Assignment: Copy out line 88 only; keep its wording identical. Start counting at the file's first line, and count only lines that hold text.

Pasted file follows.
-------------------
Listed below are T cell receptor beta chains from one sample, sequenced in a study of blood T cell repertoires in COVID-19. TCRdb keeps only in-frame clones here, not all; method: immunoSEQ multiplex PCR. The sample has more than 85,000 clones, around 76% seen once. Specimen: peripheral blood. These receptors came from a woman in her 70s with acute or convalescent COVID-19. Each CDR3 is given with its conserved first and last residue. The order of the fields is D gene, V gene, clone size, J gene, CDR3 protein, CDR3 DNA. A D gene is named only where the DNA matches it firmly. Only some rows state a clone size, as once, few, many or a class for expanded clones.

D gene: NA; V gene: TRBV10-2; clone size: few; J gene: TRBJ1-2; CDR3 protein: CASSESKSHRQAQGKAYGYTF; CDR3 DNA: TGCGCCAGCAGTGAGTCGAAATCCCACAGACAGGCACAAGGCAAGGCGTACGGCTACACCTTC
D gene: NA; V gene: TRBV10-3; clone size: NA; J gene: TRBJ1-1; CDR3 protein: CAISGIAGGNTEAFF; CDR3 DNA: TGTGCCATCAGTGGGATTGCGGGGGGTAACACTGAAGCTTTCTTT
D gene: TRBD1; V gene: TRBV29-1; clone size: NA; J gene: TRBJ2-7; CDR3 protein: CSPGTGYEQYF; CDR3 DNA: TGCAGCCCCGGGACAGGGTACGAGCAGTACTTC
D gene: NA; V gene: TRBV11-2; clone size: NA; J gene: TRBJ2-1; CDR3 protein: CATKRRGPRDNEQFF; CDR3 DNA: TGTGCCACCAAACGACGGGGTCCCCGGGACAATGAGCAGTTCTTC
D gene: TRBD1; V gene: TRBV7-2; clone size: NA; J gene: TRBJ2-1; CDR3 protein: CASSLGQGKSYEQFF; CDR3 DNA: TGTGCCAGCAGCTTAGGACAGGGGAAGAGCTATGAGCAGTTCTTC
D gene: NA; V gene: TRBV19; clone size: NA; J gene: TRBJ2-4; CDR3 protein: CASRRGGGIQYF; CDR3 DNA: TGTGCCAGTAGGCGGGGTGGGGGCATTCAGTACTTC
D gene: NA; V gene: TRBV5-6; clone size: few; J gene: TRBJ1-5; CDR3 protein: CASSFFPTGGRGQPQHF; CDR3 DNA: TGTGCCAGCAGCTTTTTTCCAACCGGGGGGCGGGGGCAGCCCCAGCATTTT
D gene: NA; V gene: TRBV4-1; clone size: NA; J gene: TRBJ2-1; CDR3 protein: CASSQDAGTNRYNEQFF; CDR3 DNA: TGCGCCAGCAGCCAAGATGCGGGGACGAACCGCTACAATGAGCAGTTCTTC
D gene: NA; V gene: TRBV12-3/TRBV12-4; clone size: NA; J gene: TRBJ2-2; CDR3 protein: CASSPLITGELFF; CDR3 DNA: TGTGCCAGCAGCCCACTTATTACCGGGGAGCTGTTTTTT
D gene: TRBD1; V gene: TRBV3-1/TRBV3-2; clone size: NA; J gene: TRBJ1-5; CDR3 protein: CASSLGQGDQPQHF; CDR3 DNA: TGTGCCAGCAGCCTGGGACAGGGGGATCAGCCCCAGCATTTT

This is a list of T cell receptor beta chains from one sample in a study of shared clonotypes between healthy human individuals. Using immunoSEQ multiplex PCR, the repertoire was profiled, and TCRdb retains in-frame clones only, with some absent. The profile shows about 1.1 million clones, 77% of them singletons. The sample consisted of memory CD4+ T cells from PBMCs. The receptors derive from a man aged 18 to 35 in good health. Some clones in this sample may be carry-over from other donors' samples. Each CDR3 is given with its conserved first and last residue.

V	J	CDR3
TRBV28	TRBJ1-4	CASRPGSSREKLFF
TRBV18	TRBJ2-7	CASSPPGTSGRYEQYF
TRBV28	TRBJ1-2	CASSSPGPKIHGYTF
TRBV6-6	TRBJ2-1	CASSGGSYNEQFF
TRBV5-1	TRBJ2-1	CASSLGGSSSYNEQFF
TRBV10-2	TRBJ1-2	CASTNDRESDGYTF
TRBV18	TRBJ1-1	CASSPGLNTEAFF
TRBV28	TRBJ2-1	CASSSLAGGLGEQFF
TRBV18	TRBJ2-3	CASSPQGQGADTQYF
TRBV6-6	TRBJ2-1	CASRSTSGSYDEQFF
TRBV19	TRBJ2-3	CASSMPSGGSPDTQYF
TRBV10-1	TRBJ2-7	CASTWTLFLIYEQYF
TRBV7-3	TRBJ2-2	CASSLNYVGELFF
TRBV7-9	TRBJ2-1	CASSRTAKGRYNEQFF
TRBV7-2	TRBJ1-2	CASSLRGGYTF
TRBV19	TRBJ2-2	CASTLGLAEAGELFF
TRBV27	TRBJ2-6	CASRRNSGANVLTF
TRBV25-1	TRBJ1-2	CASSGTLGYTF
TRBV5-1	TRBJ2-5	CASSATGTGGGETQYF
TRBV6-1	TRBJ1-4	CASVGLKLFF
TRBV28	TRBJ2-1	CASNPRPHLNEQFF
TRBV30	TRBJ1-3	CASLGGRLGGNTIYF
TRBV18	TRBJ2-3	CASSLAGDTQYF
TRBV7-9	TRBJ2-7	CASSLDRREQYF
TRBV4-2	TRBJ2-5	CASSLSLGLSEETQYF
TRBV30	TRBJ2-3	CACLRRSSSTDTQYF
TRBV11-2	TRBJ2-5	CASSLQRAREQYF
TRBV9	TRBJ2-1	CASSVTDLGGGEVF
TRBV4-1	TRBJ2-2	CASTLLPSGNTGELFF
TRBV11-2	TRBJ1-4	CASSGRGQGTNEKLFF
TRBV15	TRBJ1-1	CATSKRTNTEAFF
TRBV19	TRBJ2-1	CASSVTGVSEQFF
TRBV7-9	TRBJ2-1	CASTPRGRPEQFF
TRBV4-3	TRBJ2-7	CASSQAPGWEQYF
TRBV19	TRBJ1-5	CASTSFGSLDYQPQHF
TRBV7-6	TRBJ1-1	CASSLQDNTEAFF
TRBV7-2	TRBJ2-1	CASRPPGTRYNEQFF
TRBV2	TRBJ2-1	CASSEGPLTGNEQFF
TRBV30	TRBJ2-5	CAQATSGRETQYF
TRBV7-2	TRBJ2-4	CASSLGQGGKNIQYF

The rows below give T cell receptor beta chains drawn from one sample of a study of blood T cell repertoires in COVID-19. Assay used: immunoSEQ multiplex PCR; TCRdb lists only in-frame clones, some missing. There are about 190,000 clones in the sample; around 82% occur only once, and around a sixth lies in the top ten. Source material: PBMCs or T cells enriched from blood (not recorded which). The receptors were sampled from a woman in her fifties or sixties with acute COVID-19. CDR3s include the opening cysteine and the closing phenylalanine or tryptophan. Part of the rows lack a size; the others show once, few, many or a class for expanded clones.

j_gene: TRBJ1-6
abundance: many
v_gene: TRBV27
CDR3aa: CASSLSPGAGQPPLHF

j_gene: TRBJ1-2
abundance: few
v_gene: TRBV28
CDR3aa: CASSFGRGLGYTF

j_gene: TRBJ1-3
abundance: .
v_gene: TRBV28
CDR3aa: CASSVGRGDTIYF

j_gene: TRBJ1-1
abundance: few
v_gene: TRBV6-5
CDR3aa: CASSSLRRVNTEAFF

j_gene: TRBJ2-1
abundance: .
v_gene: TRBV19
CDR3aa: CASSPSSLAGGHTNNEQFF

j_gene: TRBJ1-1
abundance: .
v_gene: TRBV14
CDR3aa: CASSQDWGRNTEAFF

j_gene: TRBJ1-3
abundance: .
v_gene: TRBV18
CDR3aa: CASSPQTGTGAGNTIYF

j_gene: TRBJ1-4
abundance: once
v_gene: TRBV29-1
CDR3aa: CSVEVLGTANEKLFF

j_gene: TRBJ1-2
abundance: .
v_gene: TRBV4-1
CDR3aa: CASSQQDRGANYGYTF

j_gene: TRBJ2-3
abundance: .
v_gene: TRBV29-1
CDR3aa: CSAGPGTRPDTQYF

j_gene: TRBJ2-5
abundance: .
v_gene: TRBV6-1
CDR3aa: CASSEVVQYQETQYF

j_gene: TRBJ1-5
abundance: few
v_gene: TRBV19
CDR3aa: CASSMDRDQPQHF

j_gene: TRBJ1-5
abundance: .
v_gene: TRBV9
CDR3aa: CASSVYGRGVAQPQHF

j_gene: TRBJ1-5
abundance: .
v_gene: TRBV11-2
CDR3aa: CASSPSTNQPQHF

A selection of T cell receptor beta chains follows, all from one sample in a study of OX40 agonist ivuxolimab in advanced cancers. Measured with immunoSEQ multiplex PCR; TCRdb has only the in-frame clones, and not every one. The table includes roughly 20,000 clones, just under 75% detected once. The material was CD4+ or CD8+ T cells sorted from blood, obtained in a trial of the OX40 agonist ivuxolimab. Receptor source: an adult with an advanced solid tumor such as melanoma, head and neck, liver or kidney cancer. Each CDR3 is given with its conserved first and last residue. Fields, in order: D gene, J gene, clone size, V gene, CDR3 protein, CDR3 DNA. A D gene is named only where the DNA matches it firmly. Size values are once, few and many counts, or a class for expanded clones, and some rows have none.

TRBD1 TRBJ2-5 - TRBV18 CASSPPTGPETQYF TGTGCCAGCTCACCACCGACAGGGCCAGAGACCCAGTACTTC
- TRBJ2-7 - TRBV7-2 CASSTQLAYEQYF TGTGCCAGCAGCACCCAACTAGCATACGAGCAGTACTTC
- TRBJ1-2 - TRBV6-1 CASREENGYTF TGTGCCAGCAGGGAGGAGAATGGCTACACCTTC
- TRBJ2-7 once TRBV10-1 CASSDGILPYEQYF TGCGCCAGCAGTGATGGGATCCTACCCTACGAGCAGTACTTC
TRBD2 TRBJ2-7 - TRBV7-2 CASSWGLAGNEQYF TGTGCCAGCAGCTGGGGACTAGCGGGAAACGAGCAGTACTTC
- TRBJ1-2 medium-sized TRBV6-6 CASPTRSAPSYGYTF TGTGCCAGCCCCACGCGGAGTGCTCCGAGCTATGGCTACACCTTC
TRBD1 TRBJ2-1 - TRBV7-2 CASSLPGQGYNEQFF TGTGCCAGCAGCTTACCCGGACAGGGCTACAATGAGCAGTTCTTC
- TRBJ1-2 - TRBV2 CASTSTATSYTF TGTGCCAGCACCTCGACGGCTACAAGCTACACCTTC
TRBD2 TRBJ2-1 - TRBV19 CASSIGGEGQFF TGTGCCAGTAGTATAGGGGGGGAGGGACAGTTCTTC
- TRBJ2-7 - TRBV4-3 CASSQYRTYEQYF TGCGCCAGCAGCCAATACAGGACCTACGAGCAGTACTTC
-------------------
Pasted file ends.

abundance: .